als and departments will not be
printed after the names of .the can- President Hi
didates on the ballot. Formal
Discuss Petition to Regents
It was reported that the petition
to the Regents asking for the use of
Hill auditorium for political speeches. Thirty-five
had not been passed and the council 21 college an
put this matter on the table for the meet here t
remainder of this year. It was decid- the conventic
ed that May 21 should be set for Cap school in th
night. representativ
A pep meeting has been arranged will be seve
for the freshmen on May 11. The tug- south-the U
of-war has been set for May 14, the vard, Penn S
obstacle race and rope tying contest sylvania, Car
will come on May 15. of Texas, a'

Uii

e TICKET COVERS ALL CHOICES
tg EXCEPT PUBLICATIONS BOARD
in -

wom-
e the
other

B

Il

OF 'HE

iutchins to S
lly with Ad

Final lists of nominees for the All-
campus election May 12 were submit-
ted to the eligibility committee yes-
terday and Chairman Henry Eager,
'20L, of the Student council commit-
tee on the election, expects a report
on the candidates today or tomor-
row. No further nominations will be

yesterday coy-'

brings the total1

to $2,413. This is

As thesel
turday, pr
to use a
the voter
fbr these
ert P. Sch
from the
of the Ui
s, '22L, au'
run for
of that or
named by

L or ;LuUent rueaca- somewhat below the amount hoped
wiU not be made un- for by the committee in charge,'as it
rOvisions 'have been leaves ia large sum to be taken in to-
separate ballot on day, the last of the campaign.
s will register their Fraternities Reported Slow
offices. " The honor roll includes 12 more
hafer, '21A, has with- fraternitie which have turned in 100
race for the presi- per cent ubscriptions. . The houses
pion, and David A. are: Alpha Chi Sigma, Alpha Delta
tomatically drops out Phi, Alpha Sigma Phi, Alpha Tau
the law vice-presi- Omega, Beta Theta Pi, Lambda Chi
ganization, as he has Alpha, Phi Chi, Pi Upsilon Rho, Psi
petition for the pres- Upsilon, Sigma Alpha Epsilon, Theta
Xi, and Xi Psi Phi. Only 19 frater-
have been listed in nities and hose clubs have reported
t the freshmen engi- I to date, but all those turning in
s for the honor com- checks have been 100 per cent. The
ned J. E. Johns and rate of progress is considered slow,
ick yesterday. (See Number 1, Page Six)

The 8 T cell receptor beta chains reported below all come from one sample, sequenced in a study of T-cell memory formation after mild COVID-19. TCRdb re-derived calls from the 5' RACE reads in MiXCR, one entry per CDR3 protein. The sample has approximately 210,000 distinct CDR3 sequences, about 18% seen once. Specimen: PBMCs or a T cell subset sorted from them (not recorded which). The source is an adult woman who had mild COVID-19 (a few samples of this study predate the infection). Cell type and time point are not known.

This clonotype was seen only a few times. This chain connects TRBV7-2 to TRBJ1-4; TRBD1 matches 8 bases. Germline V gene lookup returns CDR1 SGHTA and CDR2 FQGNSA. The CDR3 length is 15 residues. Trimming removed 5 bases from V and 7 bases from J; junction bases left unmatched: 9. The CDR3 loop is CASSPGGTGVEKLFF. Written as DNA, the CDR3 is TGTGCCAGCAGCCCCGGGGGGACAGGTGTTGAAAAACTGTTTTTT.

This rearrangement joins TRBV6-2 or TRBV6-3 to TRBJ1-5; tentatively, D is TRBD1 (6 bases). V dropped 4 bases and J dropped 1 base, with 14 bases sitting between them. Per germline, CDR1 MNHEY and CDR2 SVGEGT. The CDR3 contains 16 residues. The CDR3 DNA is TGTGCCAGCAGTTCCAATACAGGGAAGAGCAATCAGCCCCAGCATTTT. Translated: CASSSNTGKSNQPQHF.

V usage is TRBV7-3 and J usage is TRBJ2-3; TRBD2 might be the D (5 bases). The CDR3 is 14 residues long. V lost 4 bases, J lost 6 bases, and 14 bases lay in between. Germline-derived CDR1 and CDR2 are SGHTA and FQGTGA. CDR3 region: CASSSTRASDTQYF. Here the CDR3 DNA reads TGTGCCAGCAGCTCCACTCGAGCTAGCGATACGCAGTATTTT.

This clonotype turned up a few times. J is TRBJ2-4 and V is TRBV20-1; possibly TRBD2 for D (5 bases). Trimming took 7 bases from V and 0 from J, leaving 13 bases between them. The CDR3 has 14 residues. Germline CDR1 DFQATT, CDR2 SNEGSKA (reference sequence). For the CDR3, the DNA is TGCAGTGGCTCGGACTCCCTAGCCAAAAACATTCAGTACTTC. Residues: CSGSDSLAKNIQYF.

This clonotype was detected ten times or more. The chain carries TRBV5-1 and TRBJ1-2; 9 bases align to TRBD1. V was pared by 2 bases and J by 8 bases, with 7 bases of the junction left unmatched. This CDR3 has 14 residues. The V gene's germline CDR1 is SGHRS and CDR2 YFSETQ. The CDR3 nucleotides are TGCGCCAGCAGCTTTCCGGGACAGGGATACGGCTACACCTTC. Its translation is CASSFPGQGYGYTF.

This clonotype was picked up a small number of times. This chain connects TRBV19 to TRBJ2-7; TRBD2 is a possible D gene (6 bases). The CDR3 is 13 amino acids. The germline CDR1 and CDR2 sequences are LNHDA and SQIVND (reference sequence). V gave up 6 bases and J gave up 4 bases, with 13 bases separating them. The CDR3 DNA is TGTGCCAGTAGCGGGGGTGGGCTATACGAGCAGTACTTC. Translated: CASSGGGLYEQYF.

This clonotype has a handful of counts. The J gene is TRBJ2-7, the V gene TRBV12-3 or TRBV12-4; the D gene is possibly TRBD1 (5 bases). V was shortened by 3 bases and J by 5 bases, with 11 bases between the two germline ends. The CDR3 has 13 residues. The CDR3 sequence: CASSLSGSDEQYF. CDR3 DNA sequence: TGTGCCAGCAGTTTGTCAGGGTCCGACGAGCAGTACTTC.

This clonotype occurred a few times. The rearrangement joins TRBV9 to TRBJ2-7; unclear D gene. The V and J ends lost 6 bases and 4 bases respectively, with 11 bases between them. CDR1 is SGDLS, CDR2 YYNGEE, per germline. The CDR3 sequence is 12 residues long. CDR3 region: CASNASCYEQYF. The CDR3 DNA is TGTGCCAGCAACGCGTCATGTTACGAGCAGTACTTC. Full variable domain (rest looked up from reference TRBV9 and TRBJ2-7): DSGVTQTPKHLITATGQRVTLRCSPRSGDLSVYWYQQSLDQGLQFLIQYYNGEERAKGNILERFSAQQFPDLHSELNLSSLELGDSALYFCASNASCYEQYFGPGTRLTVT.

lutely opposed to any unfair

treat-I

aittee. Th
,. W. Kir

'RING ELECTION'CANDIDATES

I

I

(ditor's Note-For the purpose of!
forming the student body of the
ialifications of the candidates for
e various All-campus offices and the
ork performed by them, The Daily
ill run a brief summary of each can-
date's activities while in school.
he elections will be held May 12.)
The records of the candidates for
e positions of law, engineering and
edic vice-presidents of the Union
pear below.
For Law Vice-President
Abe J. Cohen, '21L---"M" in foot-
11, 1917, 1918; Griffins; Michigua-
a,; S. A. T. C.
Thurman B. Doyle, '21L-All fresh
otball; president of the junior law
ass; 18 months' service in naval
ition.
For Engineering Vice-President
Richard o. Fisher, '21E-Assistant
ack manager, 1920; membership
mmittee, general records committee

George H. Roderick, '21E= Life
membership and "Red Feather" com-
mittees .of the Union; composer of
the music for "George Did It;" Tri-
angles; Mimes; S. A. T. C.
Guy S. Shoemaker, '21E-Technic
staff, 1917-18; assistant manager of
the opera, 1920; Union membership
drive ticket committee; vice-pres-
ident of the A.'S. M. E. 1919-20; wait-
ing to be calle'd when the armistice
was' signed.,
For Medic Vice-President a
Harry B. MacCallum, '21M-"A. M.
A." in football, 1915; all-fresh foot-
ball; J-hop committee, 1917; Owls,
Galens; dance committee of the
Union; cast of opera, 1917; two years
in the medical corps.
Ralph 0. Rychener,. '22M -"M",
three years in basketball, captain,

U I LORATORICAL UCONTEST
J. J. Goshkin, '22L, representative of
the iniversity in the Northern Ora
torical league contest at Madison,
Wis., and Prof. Thomas C. Trueblood,
of the oratory department, leave this
morning for Madison, where the an-
nual contest will take place Friday
night.
Goshkin gave tIke re-organized
speech with Which he will compete,
yesterday afternoon in Sarah Caswell
Angell hall.
The Northern Oratorical league is
composed of six universities, Michi-
gan, Wisconsin, Northwestern, Minne-
sota, Iowa, and Illinois. Organized 30
years'ago at Michigan it has contin-
ued since then with Michigan always
in the lead until now, when she is tied
with Northwestern for first place with
nine firsts and four seconds. The rest